School Chaplaincy

26 Nov

Maralyn Parker in the Telegraph (261109) raise some valid issues regarding chaplaincy in public schools and the funding of such by the taxpayer.

See Mrarlyn’s comments at:
http://blogs.news.com.au/dailytelegraph/maralynparker/index.php/dailytelegraph/comments/public_schools_do_not_need_christian_chaplains/

Here is what I had to say in response in my email to her:

Maralyn

Thanks for charging up the debate. Looking at this thread and reading your comments I am aware that we view the world through our own biases and bring that too any debate particularly on issues such as religion.

As someone who has worked with young people for 30 years, and for much of that time in very difficult public schools, I suggest that a range of options are required if we are to safely navigate our children into adulthood. What we don’t need are zealots at play in the education system, and by zealots I mean those of all philosophical biases (including religion) who deem that there is only one solution to the situation at hand. There is not and to believe so is dangerous.

I have worked with chaplains, social workers, counsellors and youth workers who have been balanced, accepting and effective and I have worked with some in all those roles who were, to put it mildly, simply pushing their own particular biased ideologies.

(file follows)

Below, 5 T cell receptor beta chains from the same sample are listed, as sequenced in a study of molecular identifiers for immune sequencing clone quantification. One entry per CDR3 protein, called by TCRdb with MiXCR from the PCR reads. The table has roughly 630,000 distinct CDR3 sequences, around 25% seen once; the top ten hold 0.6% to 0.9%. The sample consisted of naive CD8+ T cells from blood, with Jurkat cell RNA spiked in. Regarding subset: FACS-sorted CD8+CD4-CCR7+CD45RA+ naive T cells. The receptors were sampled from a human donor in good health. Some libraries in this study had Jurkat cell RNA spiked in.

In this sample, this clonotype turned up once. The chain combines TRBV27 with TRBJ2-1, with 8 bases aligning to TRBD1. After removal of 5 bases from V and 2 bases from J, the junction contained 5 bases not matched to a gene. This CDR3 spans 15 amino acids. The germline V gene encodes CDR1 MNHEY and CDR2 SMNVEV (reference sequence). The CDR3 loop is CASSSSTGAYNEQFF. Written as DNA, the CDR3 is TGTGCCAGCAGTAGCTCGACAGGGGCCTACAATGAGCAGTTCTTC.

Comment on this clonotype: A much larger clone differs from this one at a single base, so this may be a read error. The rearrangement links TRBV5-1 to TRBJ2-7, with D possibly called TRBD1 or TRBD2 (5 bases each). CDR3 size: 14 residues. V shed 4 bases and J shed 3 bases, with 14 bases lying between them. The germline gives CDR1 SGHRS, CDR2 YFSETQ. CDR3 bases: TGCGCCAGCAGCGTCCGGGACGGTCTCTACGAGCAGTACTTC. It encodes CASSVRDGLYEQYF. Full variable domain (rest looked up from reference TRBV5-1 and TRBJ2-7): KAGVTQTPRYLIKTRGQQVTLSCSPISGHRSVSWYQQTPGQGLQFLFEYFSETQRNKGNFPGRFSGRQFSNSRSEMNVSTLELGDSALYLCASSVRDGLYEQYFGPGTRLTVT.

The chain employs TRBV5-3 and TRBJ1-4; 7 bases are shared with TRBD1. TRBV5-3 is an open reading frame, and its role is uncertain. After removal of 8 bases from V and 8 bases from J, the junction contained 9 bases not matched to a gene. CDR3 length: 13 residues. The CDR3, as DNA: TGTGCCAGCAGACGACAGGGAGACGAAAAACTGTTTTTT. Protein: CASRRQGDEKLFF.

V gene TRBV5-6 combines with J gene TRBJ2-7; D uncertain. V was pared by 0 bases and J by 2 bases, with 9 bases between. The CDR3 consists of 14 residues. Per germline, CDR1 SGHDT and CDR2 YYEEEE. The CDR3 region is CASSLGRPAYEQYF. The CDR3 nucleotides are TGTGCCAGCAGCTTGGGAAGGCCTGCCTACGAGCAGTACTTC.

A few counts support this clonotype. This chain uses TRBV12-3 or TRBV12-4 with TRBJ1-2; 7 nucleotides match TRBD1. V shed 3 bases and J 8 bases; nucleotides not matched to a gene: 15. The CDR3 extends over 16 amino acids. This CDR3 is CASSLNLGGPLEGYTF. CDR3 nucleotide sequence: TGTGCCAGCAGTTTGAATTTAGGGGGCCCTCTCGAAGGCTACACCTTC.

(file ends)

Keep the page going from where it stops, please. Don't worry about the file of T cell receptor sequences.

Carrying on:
I myself am a Christian but that does not limit me in whom I work with, whom I accept or how I work with others. As a Christian I am committed to life affirming acceptance of all regardless of gender, sexuality, ethnicity and social status. I am not into proselytising. When I worked in schools (not as a paid chaplain by any organisation or government funding – voluntarily), I worked with one express purpose, to help young people to grow and become the person they discovered themselves to be. Not who I or any ideology or faith deemed them to be.

I also know that many chaplains have little or no education qualifications, but I also know many who do. I, for example, am completing my Masters this year and I would be advocating that all who work with young people have qualifications and extensive life experience to support through practice what they have learnt through study.

Philosophically I would not accept this grant money to work as a chaplain in a public school or for a chaplaincy organisation because both limit me to a set of outcomes which are not always in the best interest of the children, their parents, the staff and the schools. I have always negotiated my own arrangements with public schools through heads of school, staff rooms and P&C’s, and always to a positive outcome for all.

My negative comment to your comments is that you may be guilty of generalisation in terms of Christian chaplains and, perhaps, a blind spot to the biases of other disciplines, but as I said early, we all view the world through our biases.

So my comment is, if school chaplaincy in public schools is undertaken by people for the purpose of enhancing the life experience of others without a proselytising agenda, then it can add to the life of the school. But if it, and the other disciplines in the school are skewed by ulterior motives, then there is some danger afoot.

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